Home Health and vet Breeding for eventing confomation

Breeding for eventing confomation


Analysis by Judy Wardrope: This is the third article in the three-part series about using the points of functional conformation to supplement our breeding decisions. We previously looked at jumpers and dressage horses, and now it is time to look at eventers. Because there are typically two types of eventers – those that are better at dressage but can cope with the other two elements and those that can cope with dressage but excel over cross-country and stadium fences – we are likely, therefore, to find some similarities with one of the other two Olympic disciplines.

Eventing is also a discipline where we find a wider vari- ety of bloodlines as well as a higher degree of Thor- oughbred blood. In order to minimize differences in type for our analyses, all the horses have high degrees of Thoroughbred heritage.

Mare #1

Mare 1
Mare 1

This mare shows an LS that is less than ideal. The gap just in front of her high point of croup is rear ward of a line drawn from the point of one hip to the point of the other hip. This weakens her through the loins or in her transmission.

Although difficult to measure in a photo, her LS is just within the athletic limit of about 1.5 inches or four millimetres. Because she is less able to compensate, all other factors would have to be favorable for her to excel, but consistency could still suffer.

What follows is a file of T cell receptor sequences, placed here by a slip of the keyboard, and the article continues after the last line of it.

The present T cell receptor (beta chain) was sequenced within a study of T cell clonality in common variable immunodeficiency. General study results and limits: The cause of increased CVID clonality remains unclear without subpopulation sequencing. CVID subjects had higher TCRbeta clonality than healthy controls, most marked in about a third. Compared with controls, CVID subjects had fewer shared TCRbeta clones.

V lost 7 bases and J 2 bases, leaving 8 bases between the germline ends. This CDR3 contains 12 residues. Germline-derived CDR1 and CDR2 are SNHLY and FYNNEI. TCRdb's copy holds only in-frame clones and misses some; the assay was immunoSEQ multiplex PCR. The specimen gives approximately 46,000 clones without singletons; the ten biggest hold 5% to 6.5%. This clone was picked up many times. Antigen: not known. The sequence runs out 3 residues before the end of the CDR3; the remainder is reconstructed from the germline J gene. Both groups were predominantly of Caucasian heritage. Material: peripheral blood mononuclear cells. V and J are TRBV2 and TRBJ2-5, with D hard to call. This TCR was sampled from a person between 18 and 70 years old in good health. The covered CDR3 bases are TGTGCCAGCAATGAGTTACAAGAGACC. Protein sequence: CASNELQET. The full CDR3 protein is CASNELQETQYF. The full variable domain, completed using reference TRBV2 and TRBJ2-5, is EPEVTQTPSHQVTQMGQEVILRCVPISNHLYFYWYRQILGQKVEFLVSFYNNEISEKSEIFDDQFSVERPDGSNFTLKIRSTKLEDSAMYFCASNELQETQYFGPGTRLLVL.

Her rear triangle shows a slightly shorter ilium (leaning more towards dressage) and the longest side from point of hip to stifle protrusion for ability to jump from an open stride. In addition, her stifle protrusion is well below sheath level (if she were male) for length of stride and scope over fences. Her scores bear these points out as she places well in dressage and usually does well in the other two phases if she is not experiencing back pain. Her pillar of support (as extended through the groove of the forearm) emerges well in front of her withers to add lightness and just into the rear quarter of the hoof for a measure of soundness. If it emerged further in front of the withers, it would add more lightness, and if further into the rear quarter of the hoof would increase soundness.

The humerus shows good rise from elbow to point of shoulder for lightness of the forehand and speed in lift- ing the forelegs over jumps. In addition, her base is neck is well above the point of shoulder for more lightness of forehand. In looking for a stallion for her, we would definitely want one that could improve her LS...